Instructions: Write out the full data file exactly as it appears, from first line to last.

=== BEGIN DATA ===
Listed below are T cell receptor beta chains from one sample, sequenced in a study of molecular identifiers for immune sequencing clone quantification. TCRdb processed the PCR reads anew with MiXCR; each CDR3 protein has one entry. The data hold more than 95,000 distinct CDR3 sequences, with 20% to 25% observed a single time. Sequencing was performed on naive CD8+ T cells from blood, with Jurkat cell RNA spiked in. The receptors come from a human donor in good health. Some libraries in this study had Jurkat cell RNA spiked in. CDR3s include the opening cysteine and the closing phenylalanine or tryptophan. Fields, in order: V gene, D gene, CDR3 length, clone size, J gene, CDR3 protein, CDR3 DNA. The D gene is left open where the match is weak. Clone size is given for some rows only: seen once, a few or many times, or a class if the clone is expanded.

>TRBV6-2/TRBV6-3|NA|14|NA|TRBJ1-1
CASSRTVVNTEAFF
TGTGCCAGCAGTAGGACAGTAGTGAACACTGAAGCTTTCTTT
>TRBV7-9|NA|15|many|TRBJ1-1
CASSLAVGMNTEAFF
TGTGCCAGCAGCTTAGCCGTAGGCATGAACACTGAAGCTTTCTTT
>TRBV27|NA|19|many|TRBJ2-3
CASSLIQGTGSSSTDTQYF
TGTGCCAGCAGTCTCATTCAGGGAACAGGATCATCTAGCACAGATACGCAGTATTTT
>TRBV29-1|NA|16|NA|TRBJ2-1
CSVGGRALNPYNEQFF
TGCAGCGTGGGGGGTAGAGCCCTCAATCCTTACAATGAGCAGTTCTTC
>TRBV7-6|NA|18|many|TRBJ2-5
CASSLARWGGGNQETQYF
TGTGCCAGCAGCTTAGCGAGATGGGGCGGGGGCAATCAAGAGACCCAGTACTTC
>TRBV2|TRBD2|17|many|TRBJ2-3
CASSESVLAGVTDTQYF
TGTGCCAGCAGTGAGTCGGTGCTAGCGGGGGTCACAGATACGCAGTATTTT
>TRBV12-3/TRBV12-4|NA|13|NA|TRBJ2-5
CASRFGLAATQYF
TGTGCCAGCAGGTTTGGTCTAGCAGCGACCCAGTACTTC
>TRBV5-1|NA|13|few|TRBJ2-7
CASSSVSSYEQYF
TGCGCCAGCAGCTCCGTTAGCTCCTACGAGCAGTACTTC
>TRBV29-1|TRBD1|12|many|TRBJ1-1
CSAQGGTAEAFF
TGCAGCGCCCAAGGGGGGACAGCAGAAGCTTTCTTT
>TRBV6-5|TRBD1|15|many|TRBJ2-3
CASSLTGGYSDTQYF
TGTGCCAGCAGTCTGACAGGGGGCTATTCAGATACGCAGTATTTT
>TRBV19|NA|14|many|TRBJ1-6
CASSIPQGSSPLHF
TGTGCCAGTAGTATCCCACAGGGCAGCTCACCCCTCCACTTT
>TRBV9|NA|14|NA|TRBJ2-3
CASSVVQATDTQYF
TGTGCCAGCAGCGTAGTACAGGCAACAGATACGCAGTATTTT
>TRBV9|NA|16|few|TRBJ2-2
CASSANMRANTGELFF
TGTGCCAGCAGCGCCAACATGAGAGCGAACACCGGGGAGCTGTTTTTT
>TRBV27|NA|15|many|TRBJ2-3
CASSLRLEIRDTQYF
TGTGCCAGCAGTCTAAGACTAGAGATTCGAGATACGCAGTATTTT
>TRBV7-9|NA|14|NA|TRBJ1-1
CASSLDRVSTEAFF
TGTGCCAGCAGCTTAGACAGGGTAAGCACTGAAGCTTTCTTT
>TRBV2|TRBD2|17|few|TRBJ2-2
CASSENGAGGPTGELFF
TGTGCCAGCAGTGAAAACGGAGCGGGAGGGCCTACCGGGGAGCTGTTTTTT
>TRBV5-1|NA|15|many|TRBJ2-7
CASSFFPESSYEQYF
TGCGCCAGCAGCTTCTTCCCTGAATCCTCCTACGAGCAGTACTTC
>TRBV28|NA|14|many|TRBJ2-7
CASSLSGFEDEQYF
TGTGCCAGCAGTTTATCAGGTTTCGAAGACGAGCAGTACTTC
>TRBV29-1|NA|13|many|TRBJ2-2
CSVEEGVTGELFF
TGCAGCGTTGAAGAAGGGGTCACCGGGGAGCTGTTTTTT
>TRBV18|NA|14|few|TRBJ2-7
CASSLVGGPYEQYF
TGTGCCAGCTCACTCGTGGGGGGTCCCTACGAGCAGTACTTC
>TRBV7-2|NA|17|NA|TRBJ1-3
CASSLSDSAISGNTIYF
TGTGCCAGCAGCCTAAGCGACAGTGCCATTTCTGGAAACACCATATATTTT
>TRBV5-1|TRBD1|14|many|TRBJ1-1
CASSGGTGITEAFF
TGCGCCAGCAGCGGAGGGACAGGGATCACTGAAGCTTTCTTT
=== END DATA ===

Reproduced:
Listed below are T cell receptor beta chains from one sample, sequenced in a study of molecular identifiers for immune sequencing clone quantification. TCRdb processed the PCR reads anew with MiXCR; each CDR3 protein has one entry. The data hold more than 95,000 distinct CDR3 sequences, with 20% to 25% observed a single time. Sequencing was performed on naive CD8+ T cells from blood, with Jurkat cell RNA spiked in. The receptors come from a human donor in good health. Some libraries in this study had Jurkat cell RNA spiked in. CDR3s include the opening cysteine and the closing phenylalanine or tryptophan. Fields, in order: V gene, D gene, CDR3 length, clone size, J gene, CDR3 protein, CDR3 DNA. The D gene is left open where the match is weak. Clone size is given for some rows only: seen once, a few or many times, or a class if the clone is expanded.

>TRBV6-2/TRBV6-3|NA|14|NA|TRBJ1-1
CASSRTVVNTEAFF
TGTGCCAGCAGTAGGACAGTAGTGAACACTGAAGCTTTCTTT
>TRBV7-9|NA|15|many|TRBJ1-1
CASSLAVGMNTEAFF
TGTGCCAGCAGCTTAGCCGTAGGCATGAACACTGAAGCTTTCTTT
>TRBV27|NA|19|many|TRBJ2-3
CASSLIQGTGSSSTDTQYF
TGTGCCAGCAGTCTCATTCAGGGAACAGGATCATCTAGCACAGATACGCAGTATTTT
>TRBV29-1|NA|16|NA|TRBJ2-1
CSVGGRALNPYNEQFF
TGCAGCGTGGGGGGTAGAGCCCTCAATCCTTACAATGAGCAGTTCTTC
>TRBV7-6|NA|18|many|TRBJ2-5
CASSLARWGGGNQETQYF
TGTGCCAGCAGCTTAGCGAGATGGGGCGGGGGCAATCAAGAGACCCAGTACTTC
>TRBV2|TRBD2|17|many|TRBJ2-3
CASSESVLAGVTDTQYF
TGTGCCAGCAGTGAGTCGGTGCTAGCGGGGGTCACAGATACGCAGTATTTT
>TRBV12-3/TRBV12-4|NA|13|NA|TRBJ2-5
CASRFGLAATQYF
TGTGCCAGCAGGTTTGGTCTAGCAGCGACCCAGTACTTC
>TRBV5-1|NA|13|few|TRBJ2-7
CASSSVSSYEQYF
TGCGCCAGCAGCTCCGTTAGCTCCTACGAGCAGTACTTC
>TRBV29-1|TRBD1|12|many|TRBJ1-1
CSAQGGTAEAFF
TGCAGCGCCCAAGGGGGGACAGCAGAAGCTTTCTTT
>TRBV6-5|TRBD1|15|many|TRBJ2-3
CASSLTGGYSDTQYF
TGTGCCAGCAGTCTGACAGGGGGCTATTCAGATACGCAGTATTTT
>TRBV19|NA|14|many|TRBJ1-6
CASSIPQGSSPLHF
TGTGCCAGTAGTATCCCACAGGGCAGCTCACCCCTCCACTTT
>TRBV9|NA|14|NA|TRBJ2-3
CASSVVQATDTQYF
TGTGCCAGCAGCGTAGTACAGGCAACAGATACGCAGTATTTT
>TRBV9|NA|16|few|TRBJ2-2
CASSANMRANTGELFF
TGTGCCAGCAGCGCCAACATGAGAGCGAACACCGGGGAGCTGTTTTTT
>TRBV27|NA|15|many|TRBJ2-3
CASSLRLEIRDTQYF
TGTGCCAGCAGTCTAAGACTAGAGATTCGAGATACGCAGTATTTT
>TRBV7-9|NA|14|NA|TRBJ1-1
CASSLDRVSTEAFF
TGTGCCAGCAGCTTAGACAGGGTAAGCACTGAAGCTTTCTTT
>TRBV2|TRBD2|17|few|TRBJ2-2
CASSENGAGGPTGELFF
TGTGCCAGCAGTGAAAACGGAGCGGGAGGGCCTACCGGGGAGCTGTTTTTT
>TRBV5-1|NA|15|many|TRBJ2-7
CASSFFPESSYEQYF
TGCGCCAGCAGCTTCTTCCCTGAATCCTCCTACGAGCAGTACTTC
>TRBV28|NA|14|many|TRBJ2-7
CASSLSGFEDEQYF
TGTGCCAGCAGTTTATCAGGTTTCGAAGACGAGCAGTACTTC
>TRBV29-1|NA|13|many|TRBJ2-2
CSVEEGVTGELFF
TGCAGCGTTGAAGAAGGGGTCACCGGGGAGCTGTTTTTT
>TRBV18|NA|14|few|TRBJ2-7
CASSLVGGPYEQYF
TGTGCCAGCTCACTCGTGGGGGGTCCCTACGAGCAGTACTTC
>TRBV7-2|NA|17|NA|TRBJ1-3
CASSLSDSAISGNTIYF
TGTGCCAGCAGCCTAAGCGACAGTGCCATTTCTGGAAACACCATATATTTT
>TRBV5-1|TRBD1|14|many|TRBJ1-1
CASSGGTGITEAFF
TGCGCCAGCAGCGGAGGGACAGGGATCACTGAAGCTTTCTTT